October 13, 1884: Greenwich is adopted as the universal meridian. US President Chester Arthur called for a conference to choose a meridian to be used as a common zero longitude and standards of time to be used throughout the world. In the previous decade, it became obvious that a prime meridian would make worldwide navigation easier and would also unify local times which would assist in railway time tables. The first International Geographical Congress was held in Antwerp in 1871 and passed a motion to use the Greenwich Meridian for passage charts and suggested it become mandatory in 15 years. While rail times in Great Britain were problematic, in the US the problems were much worse because of the size of the system.
This 1884 conference had its roots in the third geographical conference held in Venice in 1881. High on the list of things to accomplish was the establishment of a prime meridian and standardization of times around the globe. An Act of Congress passed in August 1882 authorizing the President to call for an international conference to fix on a prime meridian and longitude throughout the world. Even before invitations could be sent out, members of various concerns worked on a way to bring US railways into coordinated time. It was implemented on November 18, 1883 but was not legally established until 1918. Even so, there were still international problems and the conference was held.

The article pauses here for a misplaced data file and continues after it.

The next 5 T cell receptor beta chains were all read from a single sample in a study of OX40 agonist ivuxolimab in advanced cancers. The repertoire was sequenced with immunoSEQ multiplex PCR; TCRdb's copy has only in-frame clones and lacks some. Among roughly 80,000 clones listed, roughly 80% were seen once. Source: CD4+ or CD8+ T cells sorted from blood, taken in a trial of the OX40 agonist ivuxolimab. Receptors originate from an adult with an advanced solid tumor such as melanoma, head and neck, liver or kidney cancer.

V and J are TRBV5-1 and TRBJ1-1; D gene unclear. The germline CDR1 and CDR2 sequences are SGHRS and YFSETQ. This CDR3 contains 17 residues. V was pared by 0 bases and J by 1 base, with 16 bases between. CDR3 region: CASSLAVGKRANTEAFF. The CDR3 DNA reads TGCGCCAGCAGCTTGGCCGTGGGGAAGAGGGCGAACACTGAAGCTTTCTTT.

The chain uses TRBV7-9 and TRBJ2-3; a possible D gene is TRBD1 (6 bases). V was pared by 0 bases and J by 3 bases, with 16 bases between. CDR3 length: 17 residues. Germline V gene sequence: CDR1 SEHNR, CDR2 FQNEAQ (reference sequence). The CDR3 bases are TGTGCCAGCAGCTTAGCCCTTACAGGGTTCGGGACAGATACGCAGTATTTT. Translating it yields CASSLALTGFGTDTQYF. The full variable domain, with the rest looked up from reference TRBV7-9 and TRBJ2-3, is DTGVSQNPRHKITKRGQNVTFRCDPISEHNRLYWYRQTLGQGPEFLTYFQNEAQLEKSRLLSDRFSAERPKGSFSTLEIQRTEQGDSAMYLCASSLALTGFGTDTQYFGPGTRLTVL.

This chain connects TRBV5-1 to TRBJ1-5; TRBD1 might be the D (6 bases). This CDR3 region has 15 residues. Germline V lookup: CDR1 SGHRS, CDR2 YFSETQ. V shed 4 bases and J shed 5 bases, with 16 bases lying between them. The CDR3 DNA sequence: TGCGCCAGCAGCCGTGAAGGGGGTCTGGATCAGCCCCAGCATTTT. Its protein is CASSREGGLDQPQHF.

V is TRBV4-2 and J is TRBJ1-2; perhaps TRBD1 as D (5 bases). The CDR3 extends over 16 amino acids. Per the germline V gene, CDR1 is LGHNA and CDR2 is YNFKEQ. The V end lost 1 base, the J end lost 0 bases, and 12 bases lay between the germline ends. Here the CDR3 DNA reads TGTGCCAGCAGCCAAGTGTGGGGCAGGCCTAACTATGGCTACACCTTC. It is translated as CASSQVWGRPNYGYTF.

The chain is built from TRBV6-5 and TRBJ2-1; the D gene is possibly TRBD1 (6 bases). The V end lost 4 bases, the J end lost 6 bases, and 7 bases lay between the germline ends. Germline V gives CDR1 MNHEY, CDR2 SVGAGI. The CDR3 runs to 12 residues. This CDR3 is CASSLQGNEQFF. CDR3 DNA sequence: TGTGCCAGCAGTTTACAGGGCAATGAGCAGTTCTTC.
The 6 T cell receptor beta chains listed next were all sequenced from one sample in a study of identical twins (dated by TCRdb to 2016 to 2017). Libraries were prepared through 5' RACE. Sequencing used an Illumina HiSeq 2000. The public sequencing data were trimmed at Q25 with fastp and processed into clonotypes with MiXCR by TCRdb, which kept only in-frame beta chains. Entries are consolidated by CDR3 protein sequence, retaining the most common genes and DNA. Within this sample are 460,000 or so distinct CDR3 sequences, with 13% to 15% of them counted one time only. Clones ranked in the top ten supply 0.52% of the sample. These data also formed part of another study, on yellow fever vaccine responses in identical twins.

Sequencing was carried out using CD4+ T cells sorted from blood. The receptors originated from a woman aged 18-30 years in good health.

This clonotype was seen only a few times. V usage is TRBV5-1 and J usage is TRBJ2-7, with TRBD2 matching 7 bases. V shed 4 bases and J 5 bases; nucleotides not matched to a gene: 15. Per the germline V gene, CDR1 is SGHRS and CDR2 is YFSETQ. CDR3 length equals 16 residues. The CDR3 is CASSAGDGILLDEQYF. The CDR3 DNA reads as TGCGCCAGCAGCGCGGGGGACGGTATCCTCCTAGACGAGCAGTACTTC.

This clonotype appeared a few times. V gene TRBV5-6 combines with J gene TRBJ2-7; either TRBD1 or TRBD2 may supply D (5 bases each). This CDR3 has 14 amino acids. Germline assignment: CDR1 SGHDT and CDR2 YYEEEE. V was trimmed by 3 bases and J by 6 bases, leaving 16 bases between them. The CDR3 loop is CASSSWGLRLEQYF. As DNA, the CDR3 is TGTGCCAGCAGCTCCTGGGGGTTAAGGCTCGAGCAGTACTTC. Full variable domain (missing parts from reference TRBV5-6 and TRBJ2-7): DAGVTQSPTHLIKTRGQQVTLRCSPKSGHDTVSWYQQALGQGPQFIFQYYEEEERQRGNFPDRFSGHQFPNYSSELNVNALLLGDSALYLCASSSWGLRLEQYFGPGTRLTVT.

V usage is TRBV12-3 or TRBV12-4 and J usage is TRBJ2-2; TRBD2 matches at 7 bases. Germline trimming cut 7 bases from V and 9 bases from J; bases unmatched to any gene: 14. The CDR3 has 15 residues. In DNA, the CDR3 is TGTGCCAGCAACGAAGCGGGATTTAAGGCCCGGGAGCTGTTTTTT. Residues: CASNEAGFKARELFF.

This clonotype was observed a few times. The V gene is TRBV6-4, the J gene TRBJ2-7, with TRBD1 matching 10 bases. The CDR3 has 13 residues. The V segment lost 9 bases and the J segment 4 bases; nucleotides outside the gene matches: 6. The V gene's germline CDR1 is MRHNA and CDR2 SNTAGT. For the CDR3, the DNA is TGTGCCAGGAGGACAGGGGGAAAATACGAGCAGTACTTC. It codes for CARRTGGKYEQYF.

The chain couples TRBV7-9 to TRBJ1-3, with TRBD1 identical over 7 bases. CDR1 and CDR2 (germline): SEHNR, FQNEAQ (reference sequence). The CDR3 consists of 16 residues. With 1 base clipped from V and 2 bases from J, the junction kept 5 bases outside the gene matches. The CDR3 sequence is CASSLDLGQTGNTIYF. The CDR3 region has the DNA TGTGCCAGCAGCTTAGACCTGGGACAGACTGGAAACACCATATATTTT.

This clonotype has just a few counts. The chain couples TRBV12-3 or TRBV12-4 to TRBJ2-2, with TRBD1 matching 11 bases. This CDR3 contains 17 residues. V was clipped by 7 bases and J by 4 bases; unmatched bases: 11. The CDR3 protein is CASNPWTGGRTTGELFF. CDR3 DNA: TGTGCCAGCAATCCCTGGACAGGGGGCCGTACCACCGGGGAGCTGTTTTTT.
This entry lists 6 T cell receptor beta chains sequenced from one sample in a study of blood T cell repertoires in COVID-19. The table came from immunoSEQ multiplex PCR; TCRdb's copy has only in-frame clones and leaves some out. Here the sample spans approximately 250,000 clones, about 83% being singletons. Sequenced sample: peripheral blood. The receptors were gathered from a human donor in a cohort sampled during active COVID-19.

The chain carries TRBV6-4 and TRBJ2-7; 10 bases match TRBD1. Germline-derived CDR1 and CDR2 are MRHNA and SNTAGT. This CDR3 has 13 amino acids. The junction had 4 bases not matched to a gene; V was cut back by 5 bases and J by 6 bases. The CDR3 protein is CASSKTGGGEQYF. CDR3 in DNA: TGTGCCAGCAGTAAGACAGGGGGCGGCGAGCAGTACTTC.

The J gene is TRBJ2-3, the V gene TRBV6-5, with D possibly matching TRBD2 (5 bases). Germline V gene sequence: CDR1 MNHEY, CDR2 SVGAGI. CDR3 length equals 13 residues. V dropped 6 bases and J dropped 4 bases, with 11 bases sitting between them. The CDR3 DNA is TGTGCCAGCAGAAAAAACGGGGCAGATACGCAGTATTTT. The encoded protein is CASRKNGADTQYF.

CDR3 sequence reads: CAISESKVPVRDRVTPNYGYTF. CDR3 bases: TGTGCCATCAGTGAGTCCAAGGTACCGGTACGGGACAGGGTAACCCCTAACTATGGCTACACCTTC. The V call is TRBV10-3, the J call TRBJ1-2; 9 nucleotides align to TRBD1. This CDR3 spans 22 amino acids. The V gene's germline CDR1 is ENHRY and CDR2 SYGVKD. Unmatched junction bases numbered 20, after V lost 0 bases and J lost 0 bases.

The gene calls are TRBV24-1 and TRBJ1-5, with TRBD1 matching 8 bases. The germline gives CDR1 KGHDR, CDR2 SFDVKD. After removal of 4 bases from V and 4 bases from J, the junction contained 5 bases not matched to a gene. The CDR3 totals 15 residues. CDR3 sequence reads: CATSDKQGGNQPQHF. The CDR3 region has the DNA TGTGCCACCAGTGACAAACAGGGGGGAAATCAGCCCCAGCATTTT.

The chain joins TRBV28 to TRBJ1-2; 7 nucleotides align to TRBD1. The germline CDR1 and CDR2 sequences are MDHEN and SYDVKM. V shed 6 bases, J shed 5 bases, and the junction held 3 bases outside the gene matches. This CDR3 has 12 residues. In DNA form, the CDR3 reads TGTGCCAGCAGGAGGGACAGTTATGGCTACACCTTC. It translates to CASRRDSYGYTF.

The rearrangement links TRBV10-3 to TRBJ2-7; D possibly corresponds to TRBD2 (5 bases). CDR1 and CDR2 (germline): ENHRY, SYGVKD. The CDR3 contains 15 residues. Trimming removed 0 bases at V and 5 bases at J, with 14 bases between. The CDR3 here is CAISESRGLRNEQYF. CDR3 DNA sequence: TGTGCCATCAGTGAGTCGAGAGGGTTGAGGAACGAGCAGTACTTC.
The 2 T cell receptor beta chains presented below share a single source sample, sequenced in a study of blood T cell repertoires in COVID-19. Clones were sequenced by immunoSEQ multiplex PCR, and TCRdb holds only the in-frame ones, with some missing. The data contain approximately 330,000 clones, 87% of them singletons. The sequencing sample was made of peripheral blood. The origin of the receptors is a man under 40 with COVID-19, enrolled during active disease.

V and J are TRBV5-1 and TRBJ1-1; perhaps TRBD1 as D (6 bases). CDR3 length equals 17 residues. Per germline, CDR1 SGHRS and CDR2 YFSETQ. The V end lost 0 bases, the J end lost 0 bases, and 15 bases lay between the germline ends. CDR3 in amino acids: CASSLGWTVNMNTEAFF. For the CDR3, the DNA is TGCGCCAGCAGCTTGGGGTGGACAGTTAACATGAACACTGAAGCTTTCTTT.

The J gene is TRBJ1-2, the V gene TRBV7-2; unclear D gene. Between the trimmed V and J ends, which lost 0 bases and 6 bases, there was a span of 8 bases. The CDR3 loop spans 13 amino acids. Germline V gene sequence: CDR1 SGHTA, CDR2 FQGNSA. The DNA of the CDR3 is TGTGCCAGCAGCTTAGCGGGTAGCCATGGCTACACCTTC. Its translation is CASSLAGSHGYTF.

There were 26 nations with 41 delegates at the International Meridian Conference. From Austria-Hungary to Venezuela, countries from around the world passed seven resolutions. Their first resolution was to agree that it was desirable to adopt a single prime meridian for all nations rather than the current system of several different primes (negating the idea of prime). The call for Greenwich to be that Prime Meridian was passed 22-1 (two abstaining). San Domingo had voted against the resolution and Brazil and France abstained. France did not adopt the Greenwich meridian until 1911. The rest of the longitudinal marks were then voted on. Then they had to agree on when to implement these changes and how to go about that. It was also decided that the beginning of each would be at midnight.
Universal Time (UT) is the modern continuation of Greenwich Mean Time (GMT). There are several different versions of UT (UT0, UT1, UT1R, UT2, and UTC [Coordinated Universal Time]). GMT is the mean solar time at the Royal Observatory in Greenwich, London. UTC is the system in use today as a time standard. It mandates how clocks are set around the world and is within about a second of mean solar time at 0⁰ longitude. UTC was formalized in 1960 and is based on International Atomic Time with leap seconds added at irregular intervals to keep the time in step with solar time. UTC does not observe daylight savings time.
Time is what we want most, but what we use worst. – William Penn
Better three hours too soon than a minute too late. – William Shakespeare
Lost time is never found again. – Benjamin Franklin
For time is the longest distance between two places. – Tennessee Williams
Also on this day: Service – In 1843, B’nai B’rith was founded.
Miracle of the Sun – In 1917, Our Lady of Fatima appeared to thousands.
Yellow Jackets – In 1885, Georgia Tech was founded.
Whirlpool – In 1773, Charles Messier discovered a new galaxy.
President’s Palace – In 1973, the cornerstone for the White House was laid.
* “Greenwich-Royal Observatory-016” by Tilman2007/Dr. Volkmar Rudolf – Own work. Licensed under GFDL via Commons – https://commons.wikimedia.org/wiki/File:Greenwich-Royal_Observatory-016.jpg#/media/File:Greenwich-Royal_Observatory-016.jpg